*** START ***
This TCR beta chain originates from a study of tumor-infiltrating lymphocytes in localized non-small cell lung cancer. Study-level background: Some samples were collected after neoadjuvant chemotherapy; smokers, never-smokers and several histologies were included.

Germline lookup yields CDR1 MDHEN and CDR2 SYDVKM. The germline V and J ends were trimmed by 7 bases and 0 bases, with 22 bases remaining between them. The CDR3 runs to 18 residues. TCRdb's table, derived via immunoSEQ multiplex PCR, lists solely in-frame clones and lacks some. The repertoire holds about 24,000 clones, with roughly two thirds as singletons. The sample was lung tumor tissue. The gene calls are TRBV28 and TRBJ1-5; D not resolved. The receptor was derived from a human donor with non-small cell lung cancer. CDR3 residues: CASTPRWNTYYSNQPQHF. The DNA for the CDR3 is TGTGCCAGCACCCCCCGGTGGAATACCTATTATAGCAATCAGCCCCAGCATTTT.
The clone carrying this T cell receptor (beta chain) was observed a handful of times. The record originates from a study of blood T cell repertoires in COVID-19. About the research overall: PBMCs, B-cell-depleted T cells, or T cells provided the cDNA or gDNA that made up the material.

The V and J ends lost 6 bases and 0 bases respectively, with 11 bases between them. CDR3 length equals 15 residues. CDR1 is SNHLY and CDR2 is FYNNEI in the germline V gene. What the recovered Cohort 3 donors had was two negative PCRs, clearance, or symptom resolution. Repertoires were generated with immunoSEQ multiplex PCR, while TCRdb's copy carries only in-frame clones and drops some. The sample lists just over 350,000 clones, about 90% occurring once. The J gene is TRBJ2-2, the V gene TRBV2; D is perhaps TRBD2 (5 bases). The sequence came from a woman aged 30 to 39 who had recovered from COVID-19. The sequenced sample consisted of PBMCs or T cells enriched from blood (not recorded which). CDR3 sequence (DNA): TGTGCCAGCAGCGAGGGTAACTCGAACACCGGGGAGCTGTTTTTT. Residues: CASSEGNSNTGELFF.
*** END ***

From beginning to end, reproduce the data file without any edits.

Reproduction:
This TCR beta chain originates from a study of tumor-infiltrating lymphocytes in localized non-small cell lung cancer. Study-level background: Some samples were collected after neoadjuvant chemotherapy; smokers, never-smokers and several histologies were included.

Germline lookup yields CDR1 MDHEN and CDR2 SYDVKM. The germline V and J ends were trimmed by 7 bases and 0 bases, with 22 bases remaining between them. The CDR3 runs to 18 residues. TCRdb's table, derived via immunoSEQ multiplex PCR, lists solely in-frame clones and lacks some. The repertoire holds about 24,000 clones, with roughly two thirds as singletons. The sample was lung tumor tissue. The gene calls are TRBV28 and TRBJ1-5; D not resolved. The receptor was derived from a human donor with non-small cell lung cancer. CDR3 residues: CASTPRWNTYYSNQPQHF. The DNA for the CDR3 is TGTGCCAGCACCCCCCGGTGGAATACCTATTATAGCAATCAGCCCCAGCATTTT.
The clone carrying this T cell receptor (beta chain) was observed a handful of times. The record originates from a study of blood T cell repertoires in COVID-19. About the research overall: PBMCs, B-cell-depleted T cells, or T cells provided the cDNA or gDNA that made up the material.

The V and J ends lost 6 bases and 0 bases respectively, with 11 bases between them. CDR3 length equals 15 residues. CDR1 is SNHLY and CDR2 is FYNNEI in the germline V gene. What the recovered Cohort 3 donors had was two negative PCRs, clearance, or symptom resolution. Repertoires were generated with immunoSEQ multiplex PCR, while TCRdb's copy carries only in-frame clones and drops some. The sample lists just over 350,000 clones, about 90% occurring once. The J gene is TRBJ2-2, the V gene TRBV2; D is perhaps TRBD2 (5 bases). The sequence came from a woman aged 30 to 39 who had recovered from COVID-19. The sequenced sample consisted of PBMCs or T cells enriched from blood (not recorded which). CDR3 sequence (DNA): TGTGCCAGCAGCGAGGGTAACTCGAACACCGGGGAGCTGTTTTTT. Residues: CASSEGNSNTGELFF.